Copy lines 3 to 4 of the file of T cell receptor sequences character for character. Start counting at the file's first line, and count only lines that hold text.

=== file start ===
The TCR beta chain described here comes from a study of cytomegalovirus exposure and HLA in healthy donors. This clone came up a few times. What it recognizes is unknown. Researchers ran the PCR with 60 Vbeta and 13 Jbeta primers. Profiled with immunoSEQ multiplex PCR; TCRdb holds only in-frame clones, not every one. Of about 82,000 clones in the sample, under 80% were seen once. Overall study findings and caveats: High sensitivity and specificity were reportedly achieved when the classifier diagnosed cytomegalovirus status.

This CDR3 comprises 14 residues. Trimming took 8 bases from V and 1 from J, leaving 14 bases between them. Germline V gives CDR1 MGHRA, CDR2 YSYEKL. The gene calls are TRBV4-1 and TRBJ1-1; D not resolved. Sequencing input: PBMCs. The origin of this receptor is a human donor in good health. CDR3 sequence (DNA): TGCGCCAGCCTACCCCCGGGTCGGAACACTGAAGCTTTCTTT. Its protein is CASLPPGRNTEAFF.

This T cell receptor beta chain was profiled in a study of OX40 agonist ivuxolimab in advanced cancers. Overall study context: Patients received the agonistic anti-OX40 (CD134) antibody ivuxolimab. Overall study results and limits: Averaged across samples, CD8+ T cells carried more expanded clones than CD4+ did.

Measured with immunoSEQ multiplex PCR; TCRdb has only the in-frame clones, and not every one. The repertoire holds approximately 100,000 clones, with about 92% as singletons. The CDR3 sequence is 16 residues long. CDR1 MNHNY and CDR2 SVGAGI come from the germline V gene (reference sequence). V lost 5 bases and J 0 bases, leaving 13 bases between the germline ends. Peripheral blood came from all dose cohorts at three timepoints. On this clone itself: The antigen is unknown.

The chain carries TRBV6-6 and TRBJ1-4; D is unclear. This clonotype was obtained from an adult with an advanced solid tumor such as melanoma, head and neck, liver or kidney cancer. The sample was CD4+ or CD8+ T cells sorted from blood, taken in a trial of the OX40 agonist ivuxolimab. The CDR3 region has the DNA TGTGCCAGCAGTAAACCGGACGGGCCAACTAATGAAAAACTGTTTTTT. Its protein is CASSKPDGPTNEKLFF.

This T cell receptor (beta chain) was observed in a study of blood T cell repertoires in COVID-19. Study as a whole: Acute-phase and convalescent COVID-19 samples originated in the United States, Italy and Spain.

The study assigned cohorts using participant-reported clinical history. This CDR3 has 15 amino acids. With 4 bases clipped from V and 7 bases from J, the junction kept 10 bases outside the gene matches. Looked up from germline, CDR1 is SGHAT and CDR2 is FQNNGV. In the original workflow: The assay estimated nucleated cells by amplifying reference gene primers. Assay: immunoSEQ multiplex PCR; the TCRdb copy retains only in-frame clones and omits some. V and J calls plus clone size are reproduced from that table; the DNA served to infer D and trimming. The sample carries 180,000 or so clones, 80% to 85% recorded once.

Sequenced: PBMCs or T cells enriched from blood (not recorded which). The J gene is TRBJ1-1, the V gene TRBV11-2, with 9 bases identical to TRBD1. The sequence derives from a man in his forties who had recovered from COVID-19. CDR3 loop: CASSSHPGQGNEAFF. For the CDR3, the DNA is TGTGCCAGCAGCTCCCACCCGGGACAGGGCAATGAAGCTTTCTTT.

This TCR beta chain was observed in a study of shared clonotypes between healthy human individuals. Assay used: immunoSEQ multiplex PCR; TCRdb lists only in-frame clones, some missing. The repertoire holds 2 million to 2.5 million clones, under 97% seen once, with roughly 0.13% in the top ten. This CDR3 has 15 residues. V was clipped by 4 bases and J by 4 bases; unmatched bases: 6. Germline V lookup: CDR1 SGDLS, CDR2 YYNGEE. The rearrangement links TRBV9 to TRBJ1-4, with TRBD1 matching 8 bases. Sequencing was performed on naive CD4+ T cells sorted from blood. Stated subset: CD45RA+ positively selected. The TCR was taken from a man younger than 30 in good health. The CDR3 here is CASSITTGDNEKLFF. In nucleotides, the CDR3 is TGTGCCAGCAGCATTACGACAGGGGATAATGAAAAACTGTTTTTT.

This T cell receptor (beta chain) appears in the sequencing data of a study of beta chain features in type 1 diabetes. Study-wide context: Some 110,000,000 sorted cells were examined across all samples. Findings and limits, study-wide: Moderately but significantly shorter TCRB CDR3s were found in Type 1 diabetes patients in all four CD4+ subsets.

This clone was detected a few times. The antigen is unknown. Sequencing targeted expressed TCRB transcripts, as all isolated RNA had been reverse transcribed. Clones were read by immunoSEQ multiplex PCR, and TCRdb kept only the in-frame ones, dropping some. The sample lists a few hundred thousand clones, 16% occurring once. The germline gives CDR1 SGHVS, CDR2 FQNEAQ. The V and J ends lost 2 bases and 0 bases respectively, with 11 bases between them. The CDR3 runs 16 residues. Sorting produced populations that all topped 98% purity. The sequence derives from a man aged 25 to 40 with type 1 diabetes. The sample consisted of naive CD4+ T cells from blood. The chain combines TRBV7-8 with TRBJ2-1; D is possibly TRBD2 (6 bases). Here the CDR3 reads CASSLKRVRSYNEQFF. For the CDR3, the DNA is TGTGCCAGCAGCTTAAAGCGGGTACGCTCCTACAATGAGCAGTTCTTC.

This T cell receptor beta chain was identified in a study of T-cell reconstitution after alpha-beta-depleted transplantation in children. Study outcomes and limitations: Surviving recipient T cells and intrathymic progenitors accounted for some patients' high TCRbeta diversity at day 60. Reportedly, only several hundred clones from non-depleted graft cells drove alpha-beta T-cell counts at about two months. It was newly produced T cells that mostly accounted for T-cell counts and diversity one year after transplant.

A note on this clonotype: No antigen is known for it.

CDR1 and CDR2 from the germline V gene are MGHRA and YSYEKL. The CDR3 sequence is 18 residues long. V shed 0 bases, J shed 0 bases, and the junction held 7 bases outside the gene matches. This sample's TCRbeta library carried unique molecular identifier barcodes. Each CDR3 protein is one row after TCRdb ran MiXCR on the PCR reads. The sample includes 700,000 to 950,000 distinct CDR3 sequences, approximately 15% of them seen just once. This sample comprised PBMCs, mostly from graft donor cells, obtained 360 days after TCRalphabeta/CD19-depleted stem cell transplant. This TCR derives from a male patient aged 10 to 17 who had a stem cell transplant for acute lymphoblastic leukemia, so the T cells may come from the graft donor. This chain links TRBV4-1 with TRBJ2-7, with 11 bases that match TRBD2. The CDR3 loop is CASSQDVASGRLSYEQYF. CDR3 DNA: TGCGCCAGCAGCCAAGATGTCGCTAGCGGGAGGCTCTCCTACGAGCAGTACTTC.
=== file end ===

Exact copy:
This T cell receptor beta chain was profiled in a study of OX40 agonist ivuxolimab in advanced cancers. Overall study context: Patients received the agonistic anti-OX40 (CD134) antibody ivuxolimab. Overall study results and limits: Averaged across samples, CD8+ T cells carried more expanded clones than CD4+ did.

Measured with immunoSEQ multiplex PCR; TCRdb has only the in-frame clones, and not every one. The repertoire holds approximately 100,000 clones, with about 92% as singletons. The CDR3 sequence is 16 residues long. CDR1 MNHNY and CDR2 SVGAGI come from the germline V gene (reference sequence). V lost 5 bases and J 0 bases, leaving 13 bases between the germline ends. Peripheral blood came from all dose cohorts at three timepoints. On this clone itself: The antigen is unknown.